Facebook Connections

Posted: December 14, 2010 in Misc., People, Photos, Places
Tags: , , , , ,

(Source: Guardian UK. Click on the image to go to the guardian article associated with the image.)

There’s so much to learn from this image that the the analyst in me is almost getting an orgasm. Just a brief viewing of the map, brought out quite a few observations.

For starters, it look at the concentrations (or lack) of bright spots globally:

  1. Missing China: FB blocked.
  2. Missing Brazil: Orkut Rules.
  3. Much of former USSR missing: Local SNs still dominate (except for bright spots for Moscow & Kiev)
  4. Ex-soviet Baltic states lit-up: Their political break from Russia is also evident in popularity of FB.
  5. Dim Spain: has significantly less members than rest of Western Europe, including Portugal. Is there another powerful SN there?
  6. Dark Africa: still, mostly, the Dark Continent
  7. Empty Australia: that explains the ultra-low population density, doesn’t it?
  8. Middle East: Few islands of (relatively) liberal thought in the ocean of darkness that is Middle-East.1

Most of the connections between/within Europe, N.America and Asia are too dense to decipher much, so looking at a few surprises from the rest:

  1. The strongish ray of connections between Nigeria & Indonesia: What’s happening here?
  2. Strong connection between Chile & South-East Australia: Mine worker associations?
  3. The bunches of rays between Argentina & Indonesia: What’s up here?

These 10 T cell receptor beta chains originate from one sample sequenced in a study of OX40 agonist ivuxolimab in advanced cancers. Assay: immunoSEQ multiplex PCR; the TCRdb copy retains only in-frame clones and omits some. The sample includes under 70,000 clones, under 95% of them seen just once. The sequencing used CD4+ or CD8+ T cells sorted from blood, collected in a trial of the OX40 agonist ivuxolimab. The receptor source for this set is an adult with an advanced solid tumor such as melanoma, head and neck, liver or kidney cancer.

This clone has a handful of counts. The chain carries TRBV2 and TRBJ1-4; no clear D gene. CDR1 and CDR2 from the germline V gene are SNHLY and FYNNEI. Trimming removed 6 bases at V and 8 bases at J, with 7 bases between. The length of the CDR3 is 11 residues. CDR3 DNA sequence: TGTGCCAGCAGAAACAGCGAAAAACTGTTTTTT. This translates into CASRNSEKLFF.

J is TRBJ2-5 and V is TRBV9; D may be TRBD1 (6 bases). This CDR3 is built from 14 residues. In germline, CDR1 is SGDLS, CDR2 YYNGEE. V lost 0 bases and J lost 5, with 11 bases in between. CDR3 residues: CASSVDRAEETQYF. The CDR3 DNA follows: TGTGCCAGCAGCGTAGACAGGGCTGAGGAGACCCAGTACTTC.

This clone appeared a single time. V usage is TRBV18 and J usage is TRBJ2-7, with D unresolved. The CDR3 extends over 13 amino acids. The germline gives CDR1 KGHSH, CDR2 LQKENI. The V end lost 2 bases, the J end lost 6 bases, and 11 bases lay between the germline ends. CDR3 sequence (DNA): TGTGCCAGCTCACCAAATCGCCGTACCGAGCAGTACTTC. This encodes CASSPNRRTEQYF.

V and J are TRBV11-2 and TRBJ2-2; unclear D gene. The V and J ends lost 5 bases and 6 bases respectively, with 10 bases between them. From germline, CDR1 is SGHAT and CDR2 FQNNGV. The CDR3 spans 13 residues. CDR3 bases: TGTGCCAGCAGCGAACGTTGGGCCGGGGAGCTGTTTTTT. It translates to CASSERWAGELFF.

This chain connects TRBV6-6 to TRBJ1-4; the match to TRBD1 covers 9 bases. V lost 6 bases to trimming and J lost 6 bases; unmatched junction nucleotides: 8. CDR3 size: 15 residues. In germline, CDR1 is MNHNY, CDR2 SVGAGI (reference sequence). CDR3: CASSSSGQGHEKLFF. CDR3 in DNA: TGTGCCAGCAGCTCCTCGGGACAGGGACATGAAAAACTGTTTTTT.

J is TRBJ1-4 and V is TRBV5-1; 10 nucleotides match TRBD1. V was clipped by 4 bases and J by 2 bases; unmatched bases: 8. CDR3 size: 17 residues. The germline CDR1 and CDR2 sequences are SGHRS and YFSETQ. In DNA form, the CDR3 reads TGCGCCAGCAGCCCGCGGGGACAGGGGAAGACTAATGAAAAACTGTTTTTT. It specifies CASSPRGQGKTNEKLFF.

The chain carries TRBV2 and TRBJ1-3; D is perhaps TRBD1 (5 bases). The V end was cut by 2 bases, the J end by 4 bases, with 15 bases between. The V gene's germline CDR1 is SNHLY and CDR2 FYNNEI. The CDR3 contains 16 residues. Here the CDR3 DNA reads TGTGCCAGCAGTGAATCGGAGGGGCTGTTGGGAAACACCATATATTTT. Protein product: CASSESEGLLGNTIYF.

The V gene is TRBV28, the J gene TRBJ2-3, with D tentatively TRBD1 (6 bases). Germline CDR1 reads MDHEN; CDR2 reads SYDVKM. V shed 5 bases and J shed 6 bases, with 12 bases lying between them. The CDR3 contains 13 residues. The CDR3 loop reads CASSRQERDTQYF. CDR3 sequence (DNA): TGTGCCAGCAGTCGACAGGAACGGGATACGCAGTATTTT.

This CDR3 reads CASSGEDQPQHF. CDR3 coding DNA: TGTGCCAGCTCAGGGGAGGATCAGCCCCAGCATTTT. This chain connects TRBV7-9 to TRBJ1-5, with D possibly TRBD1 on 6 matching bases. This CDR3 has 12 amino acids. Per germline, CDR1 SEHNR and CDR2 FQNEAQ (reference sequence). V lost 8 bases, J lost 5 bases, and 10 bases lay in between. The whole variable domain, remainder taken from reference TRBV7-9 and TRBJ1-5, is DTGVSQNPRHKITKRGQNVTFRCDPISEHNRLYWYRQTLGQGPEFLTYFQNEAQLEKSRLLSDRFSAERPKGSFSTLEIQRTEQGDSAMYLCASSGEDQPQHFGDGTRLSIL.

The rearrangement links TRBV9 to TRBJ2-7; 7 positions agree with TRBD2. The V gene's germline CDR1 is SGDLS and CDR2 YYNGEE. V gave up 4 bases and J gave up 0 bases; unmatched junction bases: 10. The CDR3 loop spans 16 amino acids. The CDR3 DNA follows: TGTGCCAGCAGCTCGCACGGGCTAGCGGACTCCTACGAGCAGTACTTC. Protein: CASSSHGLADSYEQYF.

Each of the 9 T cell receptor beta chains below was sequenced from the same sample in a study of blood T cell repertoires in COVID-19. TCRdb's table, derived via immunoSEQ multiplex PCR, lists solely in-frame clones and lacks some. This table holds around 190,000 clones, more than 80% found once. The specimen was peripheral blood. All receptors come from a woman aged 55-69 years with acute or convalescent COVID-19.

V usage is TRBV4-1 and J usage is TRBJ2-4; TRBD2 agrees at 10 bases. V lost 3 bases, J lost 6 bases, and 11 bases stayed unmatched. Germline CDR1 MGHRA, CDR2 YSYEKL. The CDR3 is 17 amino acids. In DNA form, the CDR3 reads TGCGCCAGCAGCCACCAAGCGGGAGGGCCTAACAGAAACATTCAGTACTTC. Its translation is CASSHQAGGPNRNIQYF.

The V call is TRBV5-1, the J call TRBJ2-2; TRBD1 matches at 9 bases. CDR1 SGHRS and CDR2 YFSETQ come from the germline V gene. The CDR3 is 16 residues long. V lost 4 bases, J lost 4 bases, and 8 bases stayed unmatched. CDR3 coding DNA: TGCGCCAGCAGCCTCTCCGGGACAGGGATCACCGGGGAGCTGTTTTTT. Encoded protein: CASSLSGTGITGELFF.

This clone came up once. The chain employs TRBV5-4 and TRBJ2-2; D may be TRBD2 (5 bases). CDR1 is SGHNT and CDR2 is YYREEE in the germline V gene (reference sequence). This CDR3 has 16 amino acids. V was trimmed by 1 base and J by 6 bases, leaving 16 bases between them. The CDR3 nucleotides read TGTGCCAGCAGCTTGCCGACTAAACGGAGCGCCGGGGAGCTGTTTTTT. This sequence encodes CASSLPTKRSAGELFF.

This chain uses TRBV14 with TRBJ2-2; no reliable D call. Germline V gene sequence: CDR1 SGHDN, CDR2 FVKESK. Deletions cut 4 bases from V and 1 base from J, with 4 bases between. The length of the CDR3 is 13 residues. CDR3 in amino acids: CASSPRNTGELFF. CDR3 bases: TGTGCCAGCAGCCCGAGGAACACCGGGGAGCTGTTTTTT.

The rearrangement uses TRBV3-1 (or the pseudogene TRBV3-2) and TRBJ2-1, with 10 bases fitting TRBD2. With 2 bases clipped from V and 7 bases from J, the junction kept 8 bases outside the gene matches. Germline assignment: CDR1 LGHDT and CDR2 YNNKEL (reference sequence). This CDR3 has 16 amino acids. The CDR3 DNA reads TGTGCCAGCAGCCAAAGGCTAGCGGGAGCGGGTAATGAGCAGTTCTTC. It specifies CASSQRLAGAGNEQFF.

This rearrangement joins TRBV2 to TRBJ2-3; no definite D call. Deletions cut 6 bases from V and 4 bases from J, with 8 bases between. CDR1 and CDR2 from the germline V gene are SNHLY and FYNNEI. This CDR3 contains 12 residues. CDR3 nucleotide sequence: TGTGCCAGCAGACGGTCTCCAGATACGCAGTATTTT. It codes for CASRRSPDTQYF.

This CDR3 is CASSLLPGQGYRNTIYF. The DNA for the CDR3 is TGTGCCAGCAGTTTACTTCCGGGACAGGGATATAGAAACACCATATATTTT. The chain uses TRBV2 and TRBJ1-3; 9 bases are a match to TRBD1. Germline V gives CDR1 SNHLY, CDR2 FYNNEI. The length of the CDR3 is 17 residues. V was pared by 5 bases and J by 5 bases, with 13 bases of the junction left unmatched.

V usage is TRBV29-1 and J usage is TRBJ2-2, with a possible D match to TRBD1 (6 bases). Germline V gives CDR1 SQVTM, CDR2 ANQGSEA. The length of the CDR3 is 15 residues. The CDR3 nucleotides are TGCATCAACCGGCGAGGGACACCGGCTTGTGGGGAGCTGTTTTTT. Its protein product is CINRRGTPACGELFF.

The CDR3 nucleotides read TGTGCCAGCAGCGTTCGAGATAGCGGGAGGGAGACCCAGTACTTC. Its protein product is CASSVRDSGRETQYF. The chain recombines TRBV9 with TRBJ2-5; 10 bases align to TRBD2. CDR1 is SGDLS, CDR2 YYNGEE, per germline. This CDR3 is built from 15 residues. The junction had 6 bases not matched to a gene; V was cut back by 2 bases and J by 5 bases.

4. Strong connections between Portugal/Spain and the Caribbean: I thought Caribbean was mainly English/French speaking. Or are those lines streaking down to Venezuela, Columbia & Ecuador?
  5. Chile-Spain versus Chile-US: Despite a shared language, connections between Chile & Spain are much weaker than Chile & US although the rest of Spanish speaking South America has strong connections with Iberia. Is this an indicator of decades of strong military-political ties between Chile & US, of the strong trade links between them or something else?

Looking more closely at India and it’s neighbourhood now:

  1. The ’empty’ Thar desert.
  2. Dim areas in India – Bihar, Orissa, Chattisgarh & Jharkhand: Signifying underdevelopment, which may also be providing fodder for the Maoist violence?
  3. Pakistan: Other than Peshawar & Quetta, there are barely any lit up areas outside the Indus valley.
  4. Middle-East: Strong connections with Kerala, Bombay and Karachi.
  5. South-East Asia: Similar strong connections with Andhra and TN.
  6. Sri Lanka: Surprisingly strong connections between Sri Lanka and Perth / Western Australia.
  7. Nepal: A clear East-West divide. Tourism & Kathmandu power the east while the agrarian & Maoist-supporting west lags.
  8. India: Lack of any strong ‘long-distance’ connections in India makes the North-South divide clearly visible
    • Delhi is strongly connected to areas in Haryana, Punjab, HP, UP, MP, Rajasthan and, even, Calcutta. Thus, still the heart of much of hindi-speaking India.
    • Bangalore is strongly connected to Chennai, Hyderabad, Mangalore, Coimbatore and much of Kerala. The new heart of Deccan.
    • Bombay is strongly connected to Bangalore, Hyderabad, Goa/Mangalore/Kerala, Gujarat & Delhi. Still the most nationally-integrated of our metros. Yet, much of it’s bright lines end up within Maharashtra & Gujarat – thus, more regional than some of us would like to believe.